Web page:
An auto accident isn't just irritating, it can also be traumatic and devastating, especially if you are left with severe injuries. If you've been injured in an auto accident, you may be eligible for a settlement, which can be used to pay your medical bills, lost income and other costs associated with the accident. Before you start pursuing a settlement, however, check out these four tips.
Determine If You Were Partially Responsible
In many cases, it's easy to determine who caused the accident. For example, a driver, distracted by their phone, rams into your car as they switch lanes may be fully responsible for the accident. However, if the car only cuts you off, the courts or insurance carrier may argue you had time to avoid the accident if you had been driving defensively. This can affect your settlement in two ways. If your state laws support contributory negligence, you get no settlement if you are partially responsible. If your state, like most, follow comparative negligence, you'll still get a settlement if you are partially responsible, but your settlement is reduced. Typically, however, if you are more than half responsible, you get nothing.
Hire an Attorney to Speak on Your Behalf
Regardless of whether you believe you were partially responsible, it's a good idea to hire an attorney. An attorney will speak on your behalf, which ensures you don't compromise the claim, lawsuit or settlement by saying something erroneous or something that can be used to discredit you. You have to report the accident to your insurance carrier, and both carriers will want to get your version of the story, but with an attorney, they'll relay your version for you. At the same time, they have the experience needed to negotiate for you, demanding the settlement offer you deserve.
Determine the Long-Term Extend of Your Injuries
Car accidents can cause many types of injuries, including hard and soft tissues injuries as well as short-term and long-term injuries or disabilities. While it's usually easy to spot the short-term effects of car accidents, such as a broken bone, it isn't easy to predict the long-term effects, such as pain and suffering. Pain and suffering refer to long-term physical and/or mental changes due to the accident. A perfect example of both physical and mental pain and suffering could be a scar you receive from the accident. It physically alters your appearance, which may be permanent, but it also may affect your mental state (depression about how you look or anxiety about the scar being seen). If you and your doctor believe you have pain and suffering, you should get an attorney immediately.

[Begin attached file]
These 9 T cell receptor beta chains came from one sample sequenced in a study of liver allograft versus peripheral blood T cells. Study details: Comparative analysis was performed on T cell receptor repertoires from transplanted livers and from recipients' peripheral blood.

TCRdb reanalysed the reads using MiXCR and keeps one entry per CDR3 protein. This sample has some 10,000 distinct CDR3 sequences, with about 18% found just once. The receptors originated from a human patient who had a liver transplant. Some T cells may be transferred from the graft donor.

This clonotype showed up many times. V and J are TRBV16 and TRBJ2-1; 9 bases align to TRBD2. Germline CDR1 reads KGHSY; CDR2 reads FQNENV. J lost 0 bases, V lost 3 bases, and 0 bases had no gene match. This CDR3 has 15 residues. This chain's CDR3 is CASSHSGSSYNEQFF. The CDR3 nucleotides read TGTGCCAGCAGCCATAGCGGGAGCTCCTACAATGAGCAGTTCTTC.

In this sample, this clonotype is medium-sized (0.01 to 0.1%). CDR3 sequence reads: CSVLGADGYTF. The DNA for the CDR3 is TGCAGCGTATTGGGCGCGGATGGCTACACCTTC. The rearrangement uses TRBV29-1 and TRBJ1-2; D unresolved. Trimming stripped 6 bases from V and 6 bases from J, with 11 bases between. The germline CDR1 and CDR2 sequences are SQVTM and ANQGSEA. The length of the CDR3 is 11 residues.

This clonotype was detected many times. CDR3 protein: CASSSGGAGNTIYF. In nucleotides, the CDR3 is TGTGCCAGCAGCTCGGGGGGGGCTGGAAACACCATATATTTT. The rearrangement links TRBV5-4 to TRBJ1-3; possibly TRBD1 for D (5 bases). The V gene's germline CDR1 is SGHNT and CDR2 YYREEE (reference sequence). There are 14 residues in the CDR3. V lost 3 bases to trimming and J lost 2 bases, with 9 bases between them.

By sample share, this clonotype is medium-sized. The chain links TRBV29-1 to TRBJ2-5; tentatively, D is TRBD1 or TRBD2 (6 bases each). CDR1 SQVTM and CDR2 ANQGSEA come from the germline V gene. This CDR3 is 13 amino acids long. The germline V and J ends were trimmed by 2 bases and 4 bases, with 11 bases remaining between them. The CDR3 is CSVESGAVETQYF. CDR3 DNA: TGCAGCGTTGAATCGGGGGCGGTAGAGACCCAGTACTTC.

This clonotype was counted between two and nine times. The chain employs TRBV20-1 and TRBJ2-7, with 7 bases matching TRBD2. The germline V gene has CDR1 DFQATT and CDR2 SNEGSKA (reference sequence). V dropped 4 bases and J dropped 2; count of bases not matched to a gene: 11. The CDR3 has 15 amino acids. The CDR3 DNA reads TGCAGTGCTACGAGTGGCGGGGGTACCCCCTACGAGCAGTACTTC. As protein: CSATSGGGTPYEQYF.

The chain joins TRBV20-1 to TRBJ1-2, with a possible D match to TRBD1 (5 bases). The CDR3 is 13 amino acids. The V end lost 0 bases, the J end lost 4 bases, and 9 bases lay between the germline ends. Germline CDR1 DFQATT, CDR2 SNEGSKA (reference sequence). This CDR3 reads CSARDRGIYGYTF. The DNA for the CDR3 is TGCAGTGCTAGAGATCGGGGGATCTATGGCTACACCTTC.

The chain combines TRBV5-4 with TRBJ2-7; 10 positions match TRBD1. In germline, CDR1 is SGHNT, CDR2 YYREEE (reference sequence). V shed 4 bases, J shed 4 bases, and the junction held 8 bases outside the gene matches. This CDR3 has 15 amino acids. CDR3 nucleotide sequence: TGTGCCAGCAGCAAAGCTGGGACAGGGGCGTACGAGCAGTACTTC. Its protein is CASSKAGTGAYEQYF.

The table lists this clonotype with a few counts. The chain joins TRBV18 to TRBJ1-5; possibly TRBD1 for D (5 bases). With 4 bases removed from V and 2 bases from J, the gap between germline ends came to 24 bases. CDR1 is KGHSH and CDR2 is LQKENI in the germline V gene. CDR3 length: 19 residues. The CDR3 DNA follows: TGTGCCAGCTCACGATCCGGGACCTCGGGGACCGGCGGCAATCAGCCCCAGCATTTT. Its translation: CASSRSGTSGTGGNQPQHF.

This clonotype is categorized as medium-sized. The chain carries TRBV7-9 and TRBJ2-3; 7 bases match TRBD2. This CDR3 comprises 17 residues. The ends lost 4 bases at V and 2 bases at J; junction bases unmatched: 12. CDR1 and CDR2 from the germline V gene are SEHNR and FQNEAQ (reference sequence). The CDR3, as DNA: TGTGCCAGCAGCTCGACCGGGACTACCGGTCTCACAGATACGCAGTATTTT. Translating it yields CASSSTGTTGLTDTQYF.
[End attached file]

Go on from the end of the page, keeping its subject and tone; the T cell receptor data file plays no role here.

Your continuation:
Keep Your Private Life Private
The last tip is to make sure you keep your private life private. This is especially true if you are seeking a large settlement for pain and suffering. Pain and suffering are often difficult to prove because it is different for everyone. For this reason, it makes you an easy target if the insurance carrier doesn't want to pay your claim. They may send their team of investigators to find anything they can use to discredit you. This is why it is incredibly important to avoid talking about the accident or your life in public or with people you don't know. This includes posting status updates, photos, videos, etc. on social media. This can all be used to prove your pain and suffering isn't real.
Auto accidents are stressful, and it doesn't end after you leave the scene. Dealing with doctors, injuries, pain, and insurance carriers can make you want to rush the process, but that may result in an unfair settlement. Instead of fighting alone, hire an accident attorney to get you the settlement you deserve. For more information about accident claims, lawsuits, and settlements, contact an auto accident attorney in your area today.